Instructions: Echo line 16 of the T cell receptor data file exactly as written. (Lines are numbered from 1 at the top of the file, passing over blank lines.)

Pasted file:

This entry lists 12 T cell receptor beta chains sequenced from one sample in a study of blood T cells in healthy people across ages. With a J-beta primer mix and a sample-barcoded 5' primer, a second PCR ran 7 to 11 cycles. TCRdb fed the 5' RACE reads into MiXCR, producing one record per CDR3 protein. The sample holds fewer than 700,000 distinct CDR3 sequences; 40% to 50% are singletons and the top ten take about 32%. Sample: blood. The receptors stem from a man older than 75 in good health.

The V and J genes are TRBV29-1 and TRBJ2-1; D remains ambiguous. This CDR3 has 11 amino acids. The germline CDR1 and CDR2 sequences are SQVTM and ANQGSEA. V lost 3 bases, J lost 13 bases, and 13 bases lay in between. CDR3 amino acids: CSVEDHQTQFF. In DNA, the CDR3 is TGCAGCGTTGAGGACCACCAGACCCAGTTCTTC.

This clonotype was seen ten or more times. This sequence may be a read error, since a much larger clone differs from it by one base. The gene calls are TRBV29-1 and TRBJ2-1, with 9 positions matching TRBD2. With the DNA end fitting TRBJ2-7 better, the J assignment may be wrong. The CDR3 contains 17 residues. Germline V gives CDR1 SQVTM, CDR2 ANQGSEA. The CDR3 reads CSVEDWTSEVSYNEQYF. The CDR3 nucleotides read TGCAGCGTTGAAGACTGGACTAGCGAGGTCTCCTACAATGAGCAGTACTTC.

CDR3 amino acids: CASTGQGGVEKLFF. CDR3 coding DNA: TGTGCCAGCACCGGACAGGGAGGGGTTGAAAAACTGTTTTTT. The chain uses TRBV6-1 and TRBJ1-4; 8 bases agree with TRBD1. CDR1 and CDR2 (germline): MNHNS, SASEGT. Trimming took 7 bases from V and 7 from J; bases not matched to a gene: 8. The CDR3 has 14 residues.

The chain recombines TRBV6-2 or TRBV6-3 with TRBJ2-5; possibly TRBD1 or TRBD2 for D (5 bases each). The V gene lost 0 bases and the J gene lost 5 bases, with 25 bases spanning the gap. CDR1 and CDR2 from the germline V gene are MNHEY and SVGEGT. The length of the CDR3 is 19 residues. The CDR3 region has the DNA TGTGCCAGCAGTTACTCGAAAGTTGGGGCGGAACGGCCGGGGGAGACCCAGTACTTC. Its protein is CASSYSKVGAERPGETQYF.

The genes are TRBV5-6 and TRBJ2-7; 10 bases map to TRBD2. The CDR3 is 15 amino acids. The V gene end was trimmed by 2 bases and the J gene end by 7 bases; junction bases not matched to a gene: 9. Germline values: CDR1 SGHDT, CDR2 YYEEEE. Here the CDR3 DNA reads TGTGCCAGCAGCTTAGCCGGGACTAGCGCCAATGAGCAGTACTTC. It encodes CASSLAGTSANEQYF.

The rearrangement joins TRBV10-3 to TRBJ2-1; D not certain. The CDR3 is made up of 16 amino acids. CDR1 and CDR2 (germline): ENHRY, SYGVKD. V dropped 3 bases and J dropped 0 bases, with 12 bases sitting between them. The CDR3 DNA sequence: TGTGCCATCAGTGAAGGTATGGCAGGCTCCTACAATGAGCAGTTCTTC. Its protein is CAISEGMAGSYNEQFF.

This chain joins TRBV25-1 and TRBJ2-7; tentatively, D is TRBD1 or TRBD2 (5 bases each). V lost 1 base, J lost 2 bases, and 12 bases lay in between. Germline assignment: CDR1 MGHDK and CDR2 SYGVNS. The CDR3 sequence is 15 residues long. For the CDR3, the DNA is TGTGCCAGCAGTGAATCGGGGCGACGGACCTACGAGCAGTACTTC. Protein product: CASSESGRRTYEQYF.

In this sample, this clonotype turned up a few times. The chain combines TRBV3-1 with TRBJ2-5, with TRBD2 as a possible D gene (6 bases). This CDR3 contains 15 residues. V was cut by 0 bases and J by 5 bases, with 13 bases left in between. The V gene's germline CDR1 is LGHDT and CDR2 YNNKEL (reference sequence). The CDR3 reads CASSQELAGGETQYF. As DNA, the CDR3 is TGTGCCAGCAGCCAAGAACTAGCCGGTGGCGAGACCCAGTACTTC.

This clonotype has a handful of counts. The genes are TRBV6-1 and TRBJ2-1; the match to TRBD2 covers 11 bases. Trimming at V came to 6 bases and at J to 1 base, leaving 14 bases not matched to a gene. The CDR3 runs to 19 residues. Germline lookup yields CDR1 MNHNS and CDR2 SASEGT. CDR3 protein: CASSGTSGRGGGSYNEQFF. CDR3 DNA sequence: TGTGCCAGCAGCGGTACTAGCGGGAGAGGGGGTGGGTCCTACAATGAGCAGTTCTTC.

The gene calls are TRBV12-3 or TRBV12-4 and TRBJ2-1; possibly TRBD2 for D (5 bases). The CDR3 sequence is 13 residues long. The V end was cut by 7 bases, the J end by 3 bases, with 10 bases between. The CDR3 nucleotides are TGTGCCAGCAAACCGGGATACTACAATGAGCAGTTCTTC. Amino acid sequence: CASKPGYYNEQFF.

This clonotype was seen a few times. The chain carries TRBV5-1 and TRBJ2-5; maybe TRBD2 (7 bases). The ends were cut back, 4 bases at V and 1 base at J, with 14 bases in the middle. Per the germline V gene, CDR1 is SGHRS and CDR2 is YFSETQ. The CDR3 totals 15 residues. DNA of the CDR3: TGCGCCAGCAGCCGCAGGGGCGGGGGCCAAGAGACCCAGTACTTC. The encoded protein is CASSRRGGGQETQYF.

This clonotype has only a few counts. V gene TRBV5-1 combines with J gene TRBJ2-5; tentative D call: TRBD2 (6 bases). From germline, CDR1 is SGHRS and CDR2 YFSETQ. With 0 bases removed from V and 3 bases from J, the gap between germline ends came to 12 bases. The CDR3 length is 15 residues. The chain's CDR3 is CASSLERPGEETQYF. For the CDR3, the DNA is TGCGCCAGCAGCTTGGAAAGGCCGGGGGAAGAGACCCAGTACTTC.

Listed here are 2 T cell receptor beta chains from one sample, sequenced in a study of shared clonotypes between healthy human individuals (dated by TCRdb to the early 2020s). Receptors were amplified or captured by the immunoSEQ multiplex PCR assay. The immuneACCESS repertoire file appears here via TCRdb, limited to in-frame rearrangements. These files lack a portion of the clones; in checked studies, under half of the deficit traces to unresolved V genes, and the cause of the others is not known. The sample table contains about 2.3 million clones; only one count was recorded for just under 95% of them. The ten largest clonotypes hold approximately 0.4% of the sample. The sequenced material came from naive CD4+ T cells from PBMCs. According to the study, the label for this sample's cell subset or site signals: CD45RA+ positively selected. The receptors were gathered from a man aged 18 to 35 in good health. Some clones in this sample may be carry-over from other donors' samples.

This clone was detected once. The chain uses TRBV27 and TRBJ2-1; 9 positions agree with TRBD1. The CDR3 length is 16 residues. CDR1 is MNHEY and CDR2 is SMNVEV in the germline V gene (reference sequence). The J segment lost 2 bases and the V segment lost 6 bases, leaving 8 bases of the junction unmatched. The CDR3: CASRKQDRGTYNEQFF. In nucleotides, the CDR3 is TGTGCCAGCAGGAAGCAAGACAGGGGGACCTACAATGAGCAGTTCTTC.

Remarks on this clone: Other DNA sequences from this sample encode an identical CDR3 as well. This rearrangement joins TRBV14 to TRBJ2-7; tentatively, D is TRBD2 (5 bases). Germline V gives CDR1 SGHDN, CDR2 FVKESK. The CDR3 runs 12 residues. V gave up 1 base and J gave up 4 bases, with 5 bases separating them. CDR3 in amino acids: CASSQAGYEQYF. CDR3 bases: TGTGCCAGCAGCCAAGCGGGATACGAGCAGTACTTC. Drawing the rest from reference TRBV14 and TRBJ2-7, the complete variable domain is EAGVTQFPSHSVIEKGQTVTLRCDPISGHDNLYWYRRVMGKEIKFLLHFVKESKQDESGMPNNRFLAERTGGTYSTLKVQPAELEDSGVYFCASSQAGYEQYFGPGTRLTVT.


Remarks on this clone: Other DNA sequences from this sample encode an identical CDR3 as well. This rearrangement joins TRBV14 to TRBJ2-7; tentatively, D is TRBD2 (5 bases). Germline V gives CDR1 SGHDN, CDR2 FVKESK. The CDR3 runs 12 residues. V gave up 1 base and J gave up 4 bases, with 5 bases separating them. CDR3 in amino acids: CASSQAGYEQYF. CDR3 bases: TGTGCCAGCAGCCAAGCGGGATACGAGCAGTACTTC. Drawing the rest from reference TRBV14 and TRBJ2-7, the complete variable domain is EAGVTQFPSHSVIEKGQTVTLRCDPISGHDNLYWYRRVMGKEIKFLLHFVKESKQDESGMPNNRFLAERTGGTYSTLKVQPAELEDSGVYFCASSQAGYEQYFGPGTRLTVT.